Complications of cirrhosis

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Complications of cirrhosis

  1. 1. Complications of Cirrhosis
  2. 2. Table 302 -1 Causes of Cirrhosis Alcoholism Cardiac cirrhosis Chronic viral hepatitis Inherited metabolic liver disease    Hepatitis B    Hemochromatosis    Hepatitis C    Wilson's disease Autoimmune hepatitis          1 Antitrypsin deficiency   Nonalcoholic steatohepatitis    Cystic fibrosis Biliary cirrhosis Cryptogenic cirrhosis    Primary biliary cirrhosis      Primary sclerosing cholangitis      Autoimmune cholangiopathy  
  3. 3. Table 302-2 Complications of Cirrhosis Portal hypertension Coagulopathy    Gastroesophageal varices    Factor deficiency    Portal hypertensive gastropathy    Fibrinolysis    Splenomegaly, hypersplenism    Thrombocytopenia    Ascites Bone disease      Spontaneous bacterial peritonitis    Osteopenia Hepatorenal syndrome    Osteoporosis    Type 1    Osteomalacia    Type 2 Hematologic abnormalities Hepatic encephalopathy    Anemia Hepatopulmonary syndrome    Hemolysis Portopulmonary hypertension    Thrombocytopenia Malnutrition    Neutropenia
  4. 4. Portal hypertension <ul><li>Definition: Elevation of Hepatic venous pressure gradient (HVPG) to >5mmHg </li></ul><ul><li>Causes: increased hepatic resistance to the passage of blood flow through the liver due to cirrhosis and regenerative nodules, and increased splanchnic blood flow secondary to vasodilation of the splanchnic vascular bed </li></ul>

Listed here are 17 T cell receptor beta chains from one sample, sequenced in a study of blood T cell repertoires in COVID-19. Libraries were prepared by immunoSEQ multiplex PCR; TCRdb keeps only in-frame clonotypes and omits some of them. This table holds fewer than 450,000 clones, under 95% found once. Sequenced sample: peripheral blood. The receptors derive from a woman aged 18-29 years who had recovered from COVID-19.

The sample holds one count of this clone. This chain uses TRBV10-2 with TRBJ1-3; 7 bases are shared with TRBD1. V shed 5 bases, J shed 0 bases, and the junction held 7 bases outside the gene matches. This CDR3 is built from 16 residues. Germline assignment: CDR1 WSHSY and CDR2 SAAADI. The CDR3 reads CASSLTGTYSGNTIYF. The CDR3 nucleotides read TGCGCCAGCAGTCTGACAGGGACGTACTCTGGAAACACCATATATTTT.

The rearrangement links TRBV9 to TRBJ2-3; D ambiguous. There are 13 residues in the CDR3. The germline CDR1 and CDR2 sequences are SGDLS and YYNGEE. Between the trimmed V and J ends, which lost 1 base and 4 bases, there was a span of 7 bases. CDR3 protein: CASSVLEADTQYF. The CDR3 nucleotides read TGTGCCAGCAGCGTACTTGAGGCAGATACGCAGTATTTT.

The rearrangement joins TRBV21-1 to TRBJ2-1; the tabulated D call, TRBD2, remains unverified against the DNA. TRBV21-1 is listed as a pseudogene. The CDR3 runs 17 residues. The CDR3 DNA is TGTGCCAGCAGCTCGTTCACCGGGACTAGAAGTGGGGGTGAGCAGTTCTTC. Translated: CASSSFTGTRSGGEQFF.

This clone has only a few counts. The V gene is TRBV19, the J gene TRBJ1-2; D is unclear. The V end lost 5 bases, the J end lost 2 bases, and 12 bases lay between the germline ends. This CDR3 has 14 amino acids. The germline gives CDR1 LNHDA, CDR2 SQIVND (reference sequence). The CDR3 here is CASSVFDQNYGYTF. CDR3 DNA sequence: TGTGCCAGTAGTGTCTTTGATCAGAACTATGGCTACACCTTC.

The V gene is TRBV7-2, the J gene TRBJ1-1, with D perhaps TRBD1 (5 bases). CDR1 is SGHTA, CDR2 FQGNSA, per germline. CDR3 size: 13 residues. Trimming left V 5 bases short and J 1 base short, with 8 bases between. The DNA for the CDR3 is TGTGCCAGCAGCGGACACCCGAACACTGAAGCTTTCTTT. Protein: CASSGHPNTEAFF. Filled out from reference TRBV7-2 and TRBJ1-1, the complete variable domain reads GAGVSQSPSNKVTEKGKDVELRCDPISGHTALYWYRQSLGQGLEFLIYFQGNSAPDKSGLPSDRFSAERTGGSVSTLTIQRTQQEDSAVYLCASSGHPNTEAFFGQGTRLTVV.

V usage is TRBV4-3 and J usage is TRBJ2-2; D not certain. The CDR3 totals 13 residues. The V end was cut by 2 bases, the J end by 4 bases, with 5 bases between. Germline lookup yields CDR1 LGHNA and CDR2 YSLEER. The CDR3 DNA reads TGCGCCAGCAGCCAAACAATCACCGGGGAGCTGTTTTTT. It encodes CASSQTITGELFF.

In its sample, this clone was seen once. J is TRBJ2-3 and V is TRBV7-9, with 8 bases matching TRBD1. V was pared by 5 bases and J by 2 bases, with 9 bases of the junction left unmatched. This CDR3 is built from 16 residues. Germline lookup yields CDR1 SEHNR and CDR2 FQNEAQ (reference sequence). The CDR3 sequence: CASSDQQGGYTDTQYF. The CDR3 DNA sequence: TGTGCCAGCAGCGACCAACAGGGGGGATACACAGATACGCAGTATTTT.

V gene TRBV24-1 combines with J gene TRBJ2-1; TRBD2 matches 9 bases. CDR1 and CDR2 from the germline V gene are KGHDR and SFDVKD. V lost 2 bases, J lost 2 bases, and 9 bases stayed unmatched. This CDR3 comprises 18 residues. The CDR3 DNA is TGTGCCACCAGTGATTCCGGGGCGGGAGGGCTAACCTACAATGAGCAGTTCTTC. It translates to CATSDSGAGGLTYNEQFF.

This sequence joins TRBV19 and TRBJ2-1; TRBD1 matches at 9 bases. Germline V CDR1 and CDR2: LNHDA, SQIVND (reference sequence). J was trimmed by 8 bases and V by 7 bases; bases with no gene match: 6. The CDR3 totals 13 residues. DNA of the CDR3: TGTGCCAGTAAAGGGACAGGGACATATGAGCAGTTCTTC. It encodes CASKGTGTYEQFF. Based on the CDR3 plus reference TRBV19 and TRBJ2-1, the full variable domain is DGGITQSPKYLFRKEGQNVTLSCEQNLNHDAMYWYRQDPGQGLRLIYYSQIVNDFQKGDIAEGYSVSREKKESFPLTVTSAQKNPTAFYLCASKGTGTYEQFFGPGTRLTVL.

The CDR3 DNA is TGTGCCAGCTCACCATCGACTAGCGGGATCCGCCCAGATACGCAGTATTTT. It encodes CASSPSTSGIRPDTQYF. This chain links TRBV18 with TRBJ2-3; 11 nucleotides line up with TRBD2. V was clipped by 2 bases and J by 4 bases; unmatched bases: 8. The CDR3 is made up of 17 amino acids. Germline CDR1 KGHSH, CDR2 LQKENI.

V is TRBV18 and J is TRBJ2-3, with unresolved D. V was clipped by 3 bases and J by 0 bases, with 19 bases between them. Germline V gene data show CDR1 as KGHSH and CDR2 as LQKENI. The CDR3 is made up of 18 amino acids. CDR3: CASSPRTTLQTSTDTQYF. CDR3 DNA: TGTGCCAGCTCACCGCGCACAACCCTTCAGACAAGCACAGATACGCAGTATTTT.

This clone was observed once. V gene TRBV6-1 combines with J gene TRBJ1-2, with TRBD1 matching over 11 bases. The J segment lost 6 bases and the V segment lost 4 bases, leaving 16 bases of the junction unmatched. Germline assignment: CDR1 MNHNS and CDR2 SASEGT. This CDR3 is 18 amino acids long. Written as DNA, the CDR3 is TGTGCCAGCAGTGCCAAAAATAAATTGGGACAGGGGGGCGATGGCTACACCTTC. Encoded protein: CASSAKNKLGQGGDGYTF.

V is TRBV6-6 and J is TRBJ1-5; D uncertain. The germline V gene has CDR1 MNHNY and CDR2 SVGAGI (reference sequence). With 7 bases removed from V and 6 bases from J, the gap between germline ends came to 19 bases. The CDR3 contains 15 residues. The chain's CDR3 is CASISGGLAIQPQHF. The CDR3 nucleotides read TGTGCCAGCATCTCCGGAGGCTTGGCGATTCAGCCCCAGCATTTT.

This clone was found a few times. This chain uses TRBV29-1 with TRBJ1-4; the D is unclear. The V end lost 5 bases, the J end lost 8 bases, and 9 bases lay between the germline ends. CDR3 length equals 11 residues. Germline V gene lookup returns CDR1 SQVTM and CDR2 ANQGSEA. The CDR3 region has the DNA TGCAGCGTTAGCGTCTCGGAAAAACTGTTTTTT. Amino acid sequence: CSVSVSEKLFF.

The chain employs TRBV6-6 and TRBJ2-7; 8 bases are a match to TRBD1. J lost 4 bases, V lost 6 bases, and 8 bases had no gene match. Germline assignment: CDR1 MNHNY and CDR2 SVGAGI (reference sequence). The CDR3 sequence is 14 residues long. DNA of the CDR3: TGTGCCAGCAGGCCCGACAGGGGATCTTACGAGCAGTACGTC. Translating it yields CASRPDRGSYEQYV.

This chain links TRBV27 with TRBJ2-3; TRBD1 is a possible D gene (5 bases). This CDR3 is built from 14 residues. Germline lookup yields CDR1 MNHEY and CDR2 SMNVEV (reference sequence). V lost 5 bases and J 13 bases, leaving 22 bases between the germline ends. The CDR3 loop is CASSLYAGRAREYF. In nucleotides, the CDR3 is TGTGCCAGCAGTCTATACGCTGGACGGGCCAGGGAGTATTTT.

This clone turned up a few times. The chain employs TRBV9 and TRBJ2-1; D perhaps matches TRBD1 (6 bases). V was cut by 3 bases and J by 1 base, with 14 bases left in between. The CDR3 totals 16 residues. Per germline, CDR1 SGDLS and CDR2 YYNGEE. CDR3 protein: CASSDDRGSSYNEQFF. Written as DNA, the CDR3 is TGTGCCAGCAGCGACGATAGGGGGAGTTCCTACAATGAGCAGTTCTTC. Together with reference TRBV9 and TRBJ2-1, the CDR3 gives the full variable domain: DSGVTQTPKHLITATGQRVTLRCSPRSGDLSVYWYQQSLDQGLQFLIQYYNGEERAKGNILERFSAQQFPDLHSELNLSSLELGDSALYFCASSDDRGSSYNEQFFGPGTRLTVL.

5. 5. Table 302 -3 Classification of Portal Hypertension Pre-hepatic    Portal vein thrombosis    Splenic vein thrombosis    Massive splenomegaly (Banti's syndrome) Hepatic    Presinusoidal      Schistosomiasis      Congenital hepatic fibrosis    Sinusoidal      Cirrhosis—many causes      Alcoholic hepatitis    Postsinusoidal      Hepatic sinusoidal obstruction (venoocclusive syndrome) Posthepatic    Budd-Chiari syndrome    Inferior vena caval webs    Cardiac causes      Restrictive cardiomyopathy      Constrictive pericarditis      Severe congestive heart failure
  6. 6. Clinical features <ul><li>Gastroesophageal varices </li></ul><ul><li>Ascites </li></ul><ul><li>Hypersplenism </li></ul>
  7. 7. Gastroesophageal Varices <ul><li>1/3 of cirrhotics will have varices on screening endoscopy </li></ul><ul><li>1/3 will develop bleeding </li></ul><ul><li>5-15% will develop varices per year </li></ul><ul><li>Majority will develop varices in their lifetime </li></ul><ul><li>Diagnosis: Endoscopy </li></ul>
  8. 8. Treatment <ul><li>Primary prophylaxis: Beta blocker, Endoscopic variceal ligation (EVL), sclerotherapy </li></ul><ul><li>Prevention of rebleeding: EVL </li></ul><ul><li>Medical therapy </li></ul><ul><li>Somatostatin, Octreotide </li></ul>
  9. 10. TIPS <ul><li>Transjugular Intrahepatic Portosystemic Shunt </li></ul><ul><li>Alternative to surgery for acute decompression of portal hypertension </li></ul><ul><li>Reserved for poor surgical risk, and those who fail endoscopic or medical therapies </li></ul><ul><li>Encephalopathy in 20% </li></ul>
  10. 11. Table 302-2 Complications of Cirrhosis Portal hypertension Coagulopathy    Gastroesophageal varices    Factor deficiency    Portal hypertensive gastropathy    Fibrinolysis    Splenomegaly, hypersplenism    Thrombocytopenia    Ascites Bone disease      Spontaneous bacterial peritonitis    Osteopenia Hepatorenal syndrome    Osteoporosis    Type 1    Osteomalacia    Type 2 Hematologic abnormalities Hepatic encephalopathy    Anemia Hepatopulmonary syndrome    Hemolysis Portopulmonary hypertension    Thrombocytopenia Malnutrition    Neutropenia